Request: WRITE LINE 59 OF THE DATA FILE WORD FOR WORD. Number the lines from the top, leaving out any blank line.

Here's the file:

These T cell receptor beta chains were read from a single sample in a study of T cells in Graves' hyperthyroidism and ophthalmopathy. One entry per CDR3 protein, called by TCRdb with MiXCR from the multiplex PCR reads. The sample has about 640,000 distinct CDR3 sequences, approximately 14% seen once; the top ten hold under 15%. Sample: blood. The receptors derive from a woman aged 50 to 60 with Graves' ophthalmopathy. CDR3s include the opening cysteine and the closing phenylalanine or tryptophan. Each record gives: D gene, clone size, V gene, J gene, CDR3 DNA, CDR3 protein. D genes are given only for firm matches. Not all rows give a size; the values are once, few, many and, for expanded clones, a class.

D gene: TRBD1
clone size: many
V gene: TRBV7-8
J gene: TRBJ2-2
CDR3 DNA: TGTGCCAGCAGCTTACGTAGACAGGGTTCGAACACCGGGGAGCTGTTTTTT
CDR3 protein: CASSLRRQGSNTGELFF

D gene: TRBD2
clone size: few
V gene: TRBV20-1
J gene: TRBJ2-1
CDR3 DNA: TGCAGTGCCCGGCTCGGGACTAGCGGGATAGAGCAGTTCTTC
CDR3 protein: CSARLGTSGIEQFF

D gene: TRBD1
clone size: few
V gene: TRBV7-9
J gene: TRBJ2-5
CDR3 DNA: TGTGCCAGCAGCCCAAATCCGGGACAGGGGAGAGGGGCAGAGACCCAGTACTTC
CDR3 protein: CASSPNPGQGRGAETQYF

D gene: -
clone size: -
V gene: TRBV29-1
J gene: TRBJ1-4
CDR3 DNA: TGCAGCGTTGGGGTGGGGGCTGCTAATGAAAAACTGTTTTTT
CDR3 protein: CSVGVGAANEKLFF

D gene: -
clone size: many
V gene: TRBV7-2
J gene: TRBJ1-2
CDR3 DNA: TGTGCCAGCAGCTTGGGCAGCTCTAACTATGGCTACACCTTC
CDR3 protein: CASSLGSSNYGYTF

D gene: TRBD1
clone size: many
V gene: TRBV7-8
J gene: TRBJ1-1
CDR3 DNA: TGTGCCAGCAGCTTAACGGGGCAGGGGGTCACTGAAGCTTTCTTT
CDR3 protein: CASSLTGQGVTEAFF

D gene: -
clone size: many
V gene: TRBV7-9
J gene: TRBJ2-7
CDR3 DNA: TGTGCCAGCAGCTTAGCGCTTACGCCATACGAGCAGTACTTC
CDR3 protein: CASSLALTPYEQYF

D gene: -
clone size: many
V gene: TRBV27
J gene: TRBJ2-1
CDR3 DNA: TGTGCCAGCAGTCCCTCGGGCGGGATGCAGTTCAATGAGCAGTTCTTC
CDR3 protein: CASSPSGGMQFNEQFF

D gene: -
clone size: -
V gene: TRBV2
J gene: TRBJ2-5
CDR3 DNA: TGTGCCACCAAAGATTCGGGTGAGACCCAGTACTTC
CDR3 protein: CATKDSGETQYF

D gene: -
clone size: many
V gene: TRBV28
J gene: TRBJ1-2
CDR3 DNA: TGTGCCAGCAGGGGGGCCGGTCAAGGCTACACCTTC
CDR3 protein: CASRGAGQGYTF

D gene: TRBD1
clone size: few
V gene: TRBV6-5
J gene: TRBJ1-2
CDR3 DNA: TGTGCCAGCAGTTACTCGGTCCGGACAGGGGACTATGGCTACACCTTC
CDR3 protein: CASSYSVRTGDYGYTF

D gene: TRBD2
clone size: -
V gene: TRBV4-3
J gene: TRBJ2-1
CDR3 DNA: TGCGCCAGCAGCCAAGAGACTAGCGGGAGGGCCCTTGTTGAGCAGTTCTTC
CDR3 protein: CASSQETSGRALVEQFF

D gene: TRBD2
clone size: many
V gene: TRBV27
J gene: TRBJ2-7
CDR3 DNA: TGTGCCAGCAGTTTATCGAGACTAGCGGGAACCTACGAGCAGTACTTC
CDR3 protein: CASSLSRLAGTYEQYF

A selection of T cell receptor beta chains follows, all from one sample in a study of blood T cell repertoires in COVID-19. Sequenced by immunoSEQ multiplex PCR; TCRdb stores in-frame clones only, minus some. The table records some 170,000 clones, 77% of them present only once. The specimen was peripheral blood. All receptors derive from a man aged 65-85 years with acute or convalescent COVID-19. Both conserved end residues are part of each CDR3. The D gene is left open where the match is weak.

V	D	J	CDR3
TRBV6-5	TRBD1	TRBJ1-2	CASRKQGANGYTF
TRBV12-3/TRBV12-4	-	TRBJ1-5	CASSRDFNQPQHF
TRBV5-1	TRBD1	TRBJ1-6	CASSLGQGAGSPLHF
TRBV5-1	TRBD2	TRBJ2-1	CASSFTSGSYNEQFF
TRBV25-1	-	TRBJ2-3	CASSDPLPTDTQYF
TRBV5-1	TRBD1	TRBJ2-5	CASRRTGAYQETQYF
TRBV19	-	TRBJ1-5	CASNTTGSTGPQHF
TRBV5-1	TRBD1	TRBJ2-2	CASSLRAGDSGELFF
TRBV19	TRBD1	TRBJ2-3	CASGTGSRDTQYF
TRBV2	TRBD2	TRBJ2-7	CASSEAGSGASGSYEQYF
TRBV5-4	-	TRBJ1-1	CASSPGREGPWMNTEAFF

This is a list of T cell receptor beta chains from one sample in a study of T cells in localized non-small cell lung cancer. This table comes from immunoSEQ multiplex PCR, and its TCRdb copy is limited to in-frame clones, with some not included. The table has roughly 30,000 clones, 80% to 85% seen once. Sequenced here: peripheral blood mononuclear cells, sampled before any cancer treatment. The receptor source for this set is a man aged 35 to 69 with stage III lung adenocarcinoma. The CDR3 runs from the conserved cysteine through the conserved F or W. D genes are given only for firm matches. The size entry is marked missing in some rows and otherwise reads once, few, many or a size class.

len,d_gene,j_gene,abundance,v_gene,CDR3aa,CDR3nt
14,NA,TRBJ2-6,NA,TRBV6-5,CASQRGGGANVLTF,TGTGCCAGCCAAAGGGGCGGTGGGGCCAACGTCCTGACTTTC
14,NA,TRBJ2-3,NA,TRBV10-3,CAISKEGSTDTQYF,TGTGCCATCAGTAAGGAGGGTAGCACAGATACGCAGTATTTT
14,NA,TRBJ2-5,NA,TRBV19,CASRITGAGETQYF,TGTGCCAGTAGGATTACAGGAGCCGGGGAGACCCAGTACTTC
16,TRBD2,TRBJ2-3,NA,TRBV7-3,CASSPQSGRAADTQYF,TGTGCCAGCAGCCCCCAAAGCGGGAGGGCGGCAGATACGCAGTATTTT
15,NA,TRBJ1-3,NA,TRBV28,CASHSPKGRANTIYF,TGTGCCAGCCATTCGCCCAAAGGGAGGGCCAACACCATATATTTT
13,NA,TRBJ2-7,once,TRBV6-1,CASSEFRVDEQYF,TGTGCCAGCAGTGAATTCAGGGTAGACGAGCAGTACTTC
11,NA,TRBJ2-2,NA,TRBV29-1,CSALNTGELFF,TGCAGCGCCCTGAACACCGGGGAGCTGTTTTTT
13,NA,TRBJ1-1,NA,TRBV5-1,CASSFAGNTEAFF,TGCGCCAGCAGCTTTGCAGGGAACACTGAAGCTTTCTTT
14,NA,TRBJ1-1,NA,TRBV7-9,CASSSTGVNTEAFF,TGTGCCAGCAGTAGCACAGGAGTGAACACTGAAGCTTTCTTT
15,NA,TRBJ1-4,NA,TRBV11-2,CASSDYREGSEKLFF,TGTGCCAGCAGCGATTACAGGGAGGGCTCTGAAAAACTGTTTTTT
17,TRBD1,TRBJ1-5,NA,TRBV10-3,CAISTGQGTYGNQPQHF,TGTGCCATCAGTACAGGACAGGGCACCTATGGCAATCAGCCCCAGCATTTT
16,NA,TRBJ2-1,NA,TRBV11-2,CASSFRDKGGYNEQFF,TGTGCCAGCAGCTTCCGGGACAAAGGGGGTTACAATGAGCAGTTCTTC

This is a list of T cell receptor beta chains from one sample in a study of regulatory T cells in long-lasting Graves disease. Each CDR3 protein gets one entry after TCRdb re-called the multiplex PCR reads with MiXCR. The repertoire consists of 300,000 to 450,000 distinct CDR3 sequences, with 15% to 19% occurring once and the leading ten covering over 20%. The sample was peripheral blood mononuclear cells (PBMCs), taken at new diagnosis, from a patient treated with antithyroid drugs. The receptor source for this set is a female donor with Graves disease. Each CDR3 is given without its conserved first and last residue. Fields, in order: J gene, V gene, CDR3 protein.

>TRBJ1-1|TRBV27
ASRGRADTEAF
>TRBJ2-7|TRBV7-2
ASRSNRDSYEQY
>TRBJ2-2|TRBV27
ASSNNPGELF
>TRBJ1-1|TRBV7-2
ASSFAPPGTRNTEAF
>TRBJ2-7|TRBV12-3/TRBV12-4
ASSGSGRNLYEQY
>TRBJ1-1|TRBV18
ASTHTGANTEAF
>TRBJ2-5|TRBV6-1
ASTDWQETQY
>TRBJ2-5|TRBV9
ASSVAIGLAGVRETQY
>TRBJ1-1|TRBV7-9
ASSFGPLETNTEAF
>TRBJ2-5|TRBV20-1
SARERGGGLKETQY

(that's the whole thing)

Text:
J gene: TRBJ1-2